1st Lt Alphonso Simmons
March 25, 1919 – March 3, 1945
Class: 43-I-SE
Graduation Date: October 1, 1943
Unit: 332nd Fighter Group, 100th Fighter Squadron
Service # O-814207

Alphonso was born in 1919, the son of John Simmons and Rose Powell. He was the youngest of 8 children. He was born in Georgia, but his father moved the family to Jacksonville, Florida when he was young. It was there that he grew up, and in 1940, he registered for the draft. He was employed by the Works Progress Administration and worked as a teacher.

Alphonso enrolled in the Tuskegee Institute Air Pilot Program, and was awarded his wings on Oct 15, 1943.  He was assigned to the 100th Fighter Squadron, 332nd Fighter Group and deployed to Ramitelli Air base in Italy. In November of 1944, he was promoted from 2nd LT to First Lieutenant. 8 fellow airmen were promoted to the rank of Captain. Prior to his promotion, Alphonso was flight on an escort mission with B-17’s on a mission to Gyor, Hungary. He was flying a P-51C when he was reported missing south of Banja Luka, Yugoslavia. Simmons was forced to parachute from his P-51 Mustang on Aug. 9, 1944.

“While flying on course with the group formation at 24,000 feet, I heard Lt. Simmons call in ‘sack time’ over the radio,” 2nd Lt. Charles H. Duke wrote in a military report. Duke was instructed to return to base, or sack time, with Simmons. “I made a 180-degree turn, which put me on a heading of approximately 190 degrees, and at first I failed to see Lt. Simmons’ plane. After about two minutes, I saw his plane on my left, heading 90 degrees and dropping fast. I attempted to follow, but lost him in some clouds at about 7,000 feet. I circled the area for about 20 minutes but failed to see any sign of a parachute, plane or fire so I returned to base.”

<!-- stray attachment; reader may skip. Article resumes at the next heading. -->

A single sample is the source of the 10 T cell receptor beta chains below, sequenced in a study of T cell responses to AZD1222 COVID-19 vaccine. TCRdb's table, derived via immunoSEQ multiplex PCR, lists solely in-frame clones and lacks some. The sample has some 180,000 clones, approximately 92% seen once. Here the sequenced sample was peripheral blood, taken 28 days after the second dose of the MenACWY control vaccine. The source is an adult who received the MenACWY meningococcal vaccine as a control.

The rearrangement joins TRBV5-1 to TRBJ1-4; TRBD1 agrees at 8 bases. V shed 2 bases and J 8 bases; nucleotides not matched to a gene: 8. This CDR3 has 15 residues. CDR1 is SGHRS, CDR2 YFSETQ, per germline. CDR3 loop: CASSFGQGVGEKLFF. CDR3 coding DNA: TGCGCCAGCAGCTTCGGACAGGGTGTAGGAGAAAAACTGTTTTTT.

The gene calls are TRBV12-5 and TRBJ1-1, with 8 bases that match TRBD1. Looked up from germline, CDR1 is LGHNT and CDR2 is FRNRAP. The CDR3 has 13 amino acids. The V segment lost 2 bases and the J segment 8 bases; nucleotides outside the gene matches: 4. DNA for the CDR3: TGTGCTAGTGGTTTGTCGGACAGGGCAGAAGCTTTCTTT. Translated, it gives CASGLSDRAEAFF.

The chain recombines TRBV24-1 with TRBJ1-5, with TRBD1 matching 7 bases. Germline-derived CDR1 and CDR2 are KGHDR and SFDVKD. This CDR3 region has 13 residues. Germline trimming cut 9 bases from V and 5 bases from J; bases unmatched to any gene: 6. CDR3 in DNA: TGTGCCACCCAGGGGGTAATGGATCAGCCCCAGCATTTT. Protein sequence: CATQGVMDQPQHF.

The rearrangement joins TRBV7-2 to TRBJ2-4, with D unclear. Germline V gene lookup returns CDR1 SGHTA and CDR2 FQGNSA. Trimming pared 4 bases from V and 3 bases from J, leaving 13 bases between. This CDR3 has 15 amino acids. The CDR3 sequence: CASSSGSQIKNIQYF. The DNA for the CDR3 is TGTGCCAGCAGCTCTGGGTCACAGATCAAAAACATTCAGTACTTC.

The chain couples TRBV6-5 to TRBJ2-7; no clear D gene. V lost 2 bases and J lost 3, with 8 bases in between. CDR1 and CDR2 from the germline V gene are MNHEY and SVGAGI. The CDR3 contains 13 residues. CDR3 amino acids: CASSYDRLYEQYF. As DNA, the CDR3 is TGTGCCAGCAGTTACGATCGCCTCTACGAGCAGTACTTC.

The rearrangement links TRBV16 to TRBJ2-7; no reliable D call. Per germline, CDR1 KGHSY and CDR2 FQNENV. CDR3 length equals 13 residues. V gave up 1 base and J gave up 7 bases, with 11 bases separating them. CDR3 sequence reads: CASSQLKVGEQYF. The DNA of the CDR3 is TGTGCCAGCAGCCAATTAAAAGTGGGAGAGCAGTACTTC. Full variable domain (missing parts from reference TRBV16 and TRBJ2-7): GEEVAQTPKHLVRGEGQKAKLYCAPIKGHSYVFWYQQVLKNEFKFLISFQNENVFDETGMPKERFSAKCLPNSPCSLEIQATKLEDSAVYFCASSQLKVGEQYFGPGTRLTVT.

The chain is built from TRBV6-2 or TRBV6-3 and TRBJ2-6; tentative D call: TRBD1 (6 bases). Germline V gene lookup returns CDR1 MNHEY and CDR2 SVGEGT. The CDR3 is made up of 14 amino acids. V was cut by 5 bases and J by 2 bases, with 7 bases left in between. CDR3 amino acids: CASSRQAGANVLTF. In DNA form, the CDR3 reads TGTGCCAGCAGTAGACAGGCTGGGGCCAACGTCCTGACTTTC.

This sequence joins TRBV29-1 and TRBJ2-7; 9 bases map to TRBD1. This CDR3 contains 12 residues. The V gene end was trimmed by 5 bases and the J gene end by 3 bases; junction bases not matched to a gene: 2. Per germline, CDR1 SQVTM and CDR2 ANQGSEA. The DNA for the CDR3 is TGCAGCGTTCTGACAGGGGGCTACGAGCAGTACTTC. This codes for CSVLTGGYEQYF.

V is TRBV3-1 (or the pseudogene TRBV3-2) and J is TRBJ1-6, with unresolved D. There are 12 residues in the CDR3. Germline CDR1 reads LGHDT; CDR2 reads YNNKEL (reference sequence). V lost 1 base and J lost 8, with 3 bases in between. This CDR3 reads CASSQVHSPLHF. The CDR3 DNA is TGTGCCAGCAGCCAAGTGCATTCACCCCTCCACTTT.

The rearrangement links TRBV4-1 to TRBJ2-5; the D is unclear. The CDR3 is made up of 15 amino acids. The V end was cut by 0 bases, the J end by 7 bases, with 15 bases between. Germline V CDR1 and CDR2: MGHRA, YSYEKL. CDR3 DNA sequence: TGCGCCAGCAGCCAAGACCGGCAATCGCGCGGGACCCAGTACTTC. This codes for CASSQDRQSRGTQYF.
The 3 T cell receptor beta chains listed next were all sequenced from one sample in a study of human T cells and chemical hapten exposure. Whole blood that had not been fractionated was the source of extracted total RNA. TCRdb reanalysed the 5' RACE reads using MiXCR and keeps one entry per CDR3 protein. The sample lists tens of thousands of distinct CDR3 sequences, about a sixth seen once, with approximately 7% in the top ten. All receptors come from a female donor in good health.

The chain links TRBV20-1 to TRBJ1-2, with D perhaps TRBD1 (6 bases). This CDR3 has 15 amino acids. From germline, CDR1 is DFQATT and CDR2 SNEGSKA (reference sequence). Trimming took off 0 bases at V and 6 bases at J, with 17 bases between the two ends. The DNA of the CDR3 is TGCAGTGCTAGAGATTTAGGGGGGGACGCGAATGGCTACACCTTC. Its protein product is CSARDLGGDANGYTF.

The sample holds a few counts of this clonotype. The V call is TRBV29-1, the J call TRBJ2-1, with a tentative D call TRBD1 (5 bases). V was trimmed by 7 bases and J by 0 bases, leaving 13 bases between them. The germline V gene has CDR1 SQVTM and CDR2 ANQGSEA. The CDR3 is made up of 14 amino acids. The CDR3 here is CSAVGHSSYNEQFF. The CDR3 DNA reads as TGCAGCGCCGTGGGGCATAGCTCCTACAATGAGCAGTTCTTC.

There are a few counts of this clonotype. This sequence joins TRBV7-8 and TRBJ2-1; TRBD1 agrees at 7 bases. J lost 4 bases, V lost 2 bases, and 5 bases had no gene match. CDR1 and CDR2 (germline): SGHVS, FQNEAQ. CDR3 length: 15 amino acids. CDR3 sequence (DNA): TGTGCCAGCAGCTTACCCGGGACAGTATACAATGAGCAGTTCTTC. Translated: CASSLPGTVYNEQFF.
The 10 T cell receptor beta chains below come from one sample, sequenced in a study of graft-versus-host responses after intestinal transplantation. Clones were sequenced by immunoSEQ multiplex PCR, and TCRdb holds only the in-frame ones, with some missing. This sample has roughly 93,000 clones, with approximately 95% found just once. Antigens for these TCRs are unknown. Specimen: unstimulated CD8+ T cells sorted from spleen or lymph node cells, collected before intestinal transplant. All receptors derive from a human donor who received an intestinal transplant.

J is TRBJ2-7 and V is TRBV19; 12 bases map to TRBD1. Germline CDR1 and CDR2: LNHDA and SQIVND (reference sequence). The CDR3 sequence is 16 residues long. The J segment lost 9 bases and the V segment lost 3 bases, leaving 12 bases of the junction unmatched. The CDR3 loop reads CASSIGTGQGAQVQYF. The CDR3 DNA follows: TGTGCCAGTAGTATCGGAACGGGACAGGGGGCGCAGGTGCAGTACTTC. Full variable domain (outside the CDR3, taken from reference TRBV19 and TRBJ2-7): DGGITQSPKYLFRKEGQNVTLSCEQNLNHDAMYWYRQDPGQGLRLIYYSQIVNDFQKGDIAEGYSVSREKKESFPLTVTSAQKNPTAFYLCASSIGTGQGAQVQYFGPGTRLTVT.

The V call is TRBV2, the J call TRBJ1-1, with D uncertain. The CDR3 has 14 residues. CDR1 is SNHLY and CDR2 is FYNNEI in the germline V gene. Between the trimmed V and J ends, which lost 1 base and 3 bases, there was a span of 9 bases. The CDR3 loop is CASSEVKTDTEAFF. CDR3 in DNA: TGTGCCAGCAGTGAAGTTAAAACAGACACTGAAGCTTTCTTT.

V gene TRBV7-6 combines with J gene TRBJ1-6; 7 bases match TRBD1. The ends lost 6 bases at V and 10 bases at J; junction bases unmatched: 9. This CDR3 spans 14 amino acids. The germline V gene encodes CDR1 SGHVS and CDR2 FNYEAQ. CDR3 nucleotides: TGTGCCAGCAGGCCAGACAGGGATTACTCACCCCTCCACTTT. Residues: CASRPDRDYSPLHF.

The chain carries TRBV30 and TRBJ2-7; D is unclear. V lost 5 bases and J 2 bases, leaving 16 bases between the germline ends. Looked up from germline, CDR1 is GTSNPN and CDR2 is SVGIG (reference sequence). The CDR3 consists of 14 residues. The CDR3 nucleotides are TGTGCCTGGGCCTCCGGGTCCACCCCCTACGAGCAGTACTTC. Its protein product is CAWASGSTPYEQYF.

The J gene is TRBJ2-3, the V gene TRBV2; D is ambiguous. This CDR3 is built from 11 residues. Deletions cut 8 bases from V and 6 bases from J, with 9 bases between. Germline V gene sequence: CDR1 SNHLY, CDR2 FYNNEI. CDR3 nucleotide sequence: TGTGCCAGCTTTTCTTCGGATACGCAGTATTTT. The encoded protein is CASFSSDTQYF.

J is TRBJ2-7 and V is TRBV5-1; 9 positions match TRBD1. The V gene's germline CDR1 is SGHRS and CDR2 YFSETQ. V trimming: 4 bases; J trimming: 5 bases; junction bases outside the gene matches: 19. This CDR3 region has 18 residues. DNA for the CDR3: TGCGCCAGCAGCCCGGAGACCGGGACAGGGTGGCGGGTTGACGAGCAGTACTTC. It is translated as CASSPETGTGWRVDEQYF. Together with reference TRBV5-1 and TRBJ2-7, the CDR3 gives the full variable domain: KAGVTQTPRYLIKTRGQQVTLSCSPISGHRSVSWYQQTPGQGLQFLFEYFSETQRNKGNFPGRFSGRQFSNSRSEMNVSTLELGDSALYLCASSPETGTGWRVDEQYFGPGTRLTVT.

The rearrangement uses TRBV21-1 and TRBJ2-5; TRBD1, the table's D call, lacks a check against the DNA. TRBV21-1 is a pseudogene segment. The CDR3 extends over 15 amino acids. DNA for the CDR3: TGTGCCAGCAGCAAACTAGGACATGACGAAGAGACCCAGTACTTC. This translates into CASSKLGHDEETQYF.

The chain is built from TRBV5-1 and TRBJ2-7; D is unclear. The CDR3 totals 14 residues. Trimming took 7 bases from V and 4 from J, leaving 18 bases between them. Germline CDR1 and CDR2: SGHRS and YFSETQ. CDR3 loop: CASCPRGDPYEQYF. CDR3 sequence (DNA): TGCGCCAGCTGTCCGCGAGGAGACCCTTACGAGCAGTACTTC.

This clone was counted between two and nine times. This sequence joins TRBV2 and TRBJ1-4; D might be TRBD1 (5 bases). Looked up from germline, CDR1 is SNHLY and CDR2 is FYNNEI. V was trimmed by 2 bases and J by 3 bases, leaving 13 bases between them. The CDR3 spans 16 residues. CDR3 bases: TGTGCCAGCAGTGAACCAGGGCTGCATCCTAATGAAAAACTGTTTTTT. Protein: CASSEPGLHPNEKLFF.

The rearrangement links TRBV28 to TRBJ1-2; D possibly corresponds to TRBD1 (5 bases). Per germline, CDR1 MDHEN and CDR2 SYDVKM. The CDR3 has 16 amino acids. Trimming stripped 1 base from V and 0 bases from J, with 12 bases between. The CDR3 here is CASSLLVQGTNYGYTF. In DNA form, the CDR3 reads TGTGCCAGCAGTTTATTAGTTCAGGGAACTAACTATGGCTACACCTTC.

Simmons bailed from his damaged plane near Krupa, Yugoslavia, and joined a band of the Yugoslav Partisans, a Communist resistance group. He eventually was able to return to the 100th Fighter Squadron and resumed flying.

On March 2, 1945, Simmons and seven other pilots were sent to strafe railroads in Austria.

“We flew over this air field where there was no opposition,” Lt. Robert L. Martin said in a 2008 interview at Pritzker Military Library in Chicago. “We saw two airplanes parked a little bit off the field, and we said, ‘We’ll get more credit for destroying two airplanes than shooting up a railroad train.’ We went in to shoot up those planes.”

Simmons’ and Martin’s planes were hit by anti-aircraft fire as they flew over the air field. Martin was able to parachute from his plane; Simmons was killed. He is buried at the Rome American Cemetery and Memorial in Italy, Plot J Row 9 Grave 68.

According to a government database, Simmons was awarded an Air Medal with four oak leaf clusters and a Purple Heart for his military service.

Saint Louis Daily Dispatch


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